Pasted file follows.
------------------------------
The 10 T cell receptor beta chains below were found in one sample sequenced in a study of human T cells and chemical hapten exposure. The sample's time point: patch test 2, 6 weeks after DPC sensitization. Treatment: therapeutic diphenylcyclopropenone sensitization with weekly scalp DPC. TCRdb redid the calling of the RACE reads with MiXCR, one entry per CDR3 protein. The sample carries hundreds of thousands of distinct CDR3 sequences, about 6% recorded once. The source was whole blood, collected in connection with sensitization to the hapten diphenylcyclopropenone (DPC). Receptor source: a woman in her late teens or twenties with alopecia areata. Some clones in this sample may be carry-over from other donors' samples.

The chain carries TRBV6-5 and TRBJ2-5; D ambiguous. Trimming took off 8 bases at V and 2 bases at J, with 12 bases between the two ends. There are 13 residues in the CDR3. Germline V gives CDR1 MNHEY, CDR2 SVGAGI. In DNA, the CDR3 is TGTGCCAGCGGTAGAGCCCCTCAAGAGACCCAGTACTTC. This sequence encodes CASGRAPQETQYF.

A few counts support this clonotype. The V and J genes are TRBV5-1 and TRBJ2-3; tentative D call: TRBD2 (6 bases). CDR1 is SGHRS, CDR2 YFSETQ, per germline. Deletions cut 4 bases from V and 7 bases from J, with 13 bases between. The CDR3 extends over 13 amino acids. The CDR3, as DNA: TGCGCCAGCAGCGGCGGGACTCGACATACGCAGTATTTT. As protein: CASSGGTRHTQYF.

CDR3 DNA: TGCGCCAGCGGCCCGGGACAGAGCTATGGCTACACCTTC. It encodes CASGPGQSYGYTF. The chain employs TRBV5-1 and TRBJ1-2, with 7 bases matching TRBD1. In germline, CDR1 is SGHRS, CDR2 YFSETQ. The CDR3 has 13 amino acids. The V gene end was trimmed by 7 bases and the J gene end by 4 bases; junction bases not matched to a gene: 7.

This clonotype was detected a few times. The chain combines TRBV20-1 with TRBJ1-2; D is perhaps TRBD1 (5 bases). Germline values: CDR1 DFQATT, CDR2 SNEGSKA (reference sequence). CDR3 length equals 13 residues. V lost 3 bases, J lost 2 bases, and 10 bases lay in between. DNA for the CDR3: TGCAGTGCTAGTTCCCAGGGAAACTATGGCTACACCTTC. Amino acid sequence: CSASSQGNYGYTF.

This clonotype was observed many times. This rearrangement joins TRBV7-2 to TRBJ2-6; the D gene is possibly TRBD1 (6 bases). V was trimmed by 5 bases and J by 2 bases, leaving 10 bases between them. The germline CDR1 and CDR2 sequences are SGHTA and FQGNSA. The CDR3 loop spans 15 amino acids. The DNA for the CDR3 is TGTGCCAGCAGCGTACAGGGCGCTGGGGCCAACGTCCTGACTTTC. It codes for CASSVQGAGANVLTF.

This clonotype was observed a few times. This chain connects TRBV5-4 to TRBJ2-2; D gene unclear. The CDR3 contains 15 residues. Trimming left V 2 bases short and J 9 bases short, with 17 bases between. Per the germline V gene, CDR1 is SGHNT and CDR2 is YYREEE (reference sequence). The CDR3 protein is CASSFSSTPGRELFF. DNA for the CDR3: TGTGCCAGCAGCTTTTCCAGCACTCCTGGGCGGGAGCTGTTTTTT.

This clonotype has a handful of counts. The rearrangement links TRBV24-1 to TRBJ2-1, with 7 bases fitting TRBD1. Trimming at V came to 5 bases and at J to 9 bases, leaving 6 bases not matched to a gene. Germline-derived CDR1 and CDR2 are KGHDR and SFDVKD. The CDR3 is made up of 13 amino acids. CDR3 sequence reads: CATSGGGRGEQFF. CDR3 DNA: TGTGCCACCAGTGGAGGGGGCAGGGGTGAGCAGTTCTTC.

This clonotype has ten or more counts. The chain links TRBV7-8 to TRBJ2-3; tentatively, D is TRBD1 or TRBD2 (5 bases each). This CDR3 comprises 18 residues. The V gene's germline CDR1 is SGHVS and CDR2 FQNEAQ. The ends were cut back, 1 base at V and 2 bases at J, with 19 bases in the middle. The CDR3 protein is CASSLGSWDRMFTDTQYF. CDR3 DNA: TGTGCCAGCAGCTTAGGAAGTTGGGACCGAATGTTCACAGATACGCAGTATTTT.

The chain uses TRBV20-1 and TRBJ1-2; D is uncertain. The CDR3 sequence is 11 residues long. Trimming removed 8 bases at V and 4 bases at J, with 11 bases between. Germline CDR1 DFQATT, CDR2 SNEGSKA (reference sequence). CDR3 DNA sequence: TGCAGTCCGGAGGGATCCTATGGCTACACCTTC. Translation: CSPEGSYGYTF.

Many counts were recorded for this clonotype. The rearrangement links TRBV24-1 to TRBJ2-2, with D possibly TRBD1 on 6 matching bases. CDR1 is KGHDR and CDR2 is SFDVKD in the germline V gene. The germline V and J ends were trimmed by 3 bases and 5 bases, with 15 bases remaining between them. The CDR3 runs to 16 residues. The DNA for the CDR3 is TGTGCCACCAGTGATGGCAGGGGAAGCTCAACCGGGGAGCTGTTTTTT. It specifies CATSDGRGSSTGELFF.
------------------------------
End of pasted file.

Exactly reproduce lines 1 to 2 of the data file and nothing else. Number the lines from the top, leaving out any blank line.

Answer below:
The 10 T cell receptor beta chains below were found in one sample sequenced in a study of human T cells and chemical hapten exposure. The sample's time point: patch test 2, 6 weeks after DPC sensitization. Treatment: therapeutic diphenylcyclopropenone sensitization with weekly scalp DPC. TCRdb redid the calling of the RACE reads with MiXCR, one entry per CDR3 protein. The sample carries hundreds of thousands of distinct CDR3 sequences, about 6% recorded once. The source was whole blood, collected in connection with sensitization to the hapten diphenylcyclopropenone (DPC). Receptor source: a woman in her late teens or twenties with alopecia areata. Some clones in this sample may be carry-over from other donors' samples.

The chain carries TRBV6-5 and TRBJ2-5; D ambiguous. Trimming took off 8 bases at V and 2 bases at J, with 12 bases between the two ends. There are 13 residues in the CDR3. Germline V gives CDR1 MNHEY, CDR2 SVGAGI. In DNA, the CDR3 is TGTGCCAGCGGTAGAGCCCCTCAAGAGACCCAGTACTTC. This sequence encodes CASGRAPQETQYF.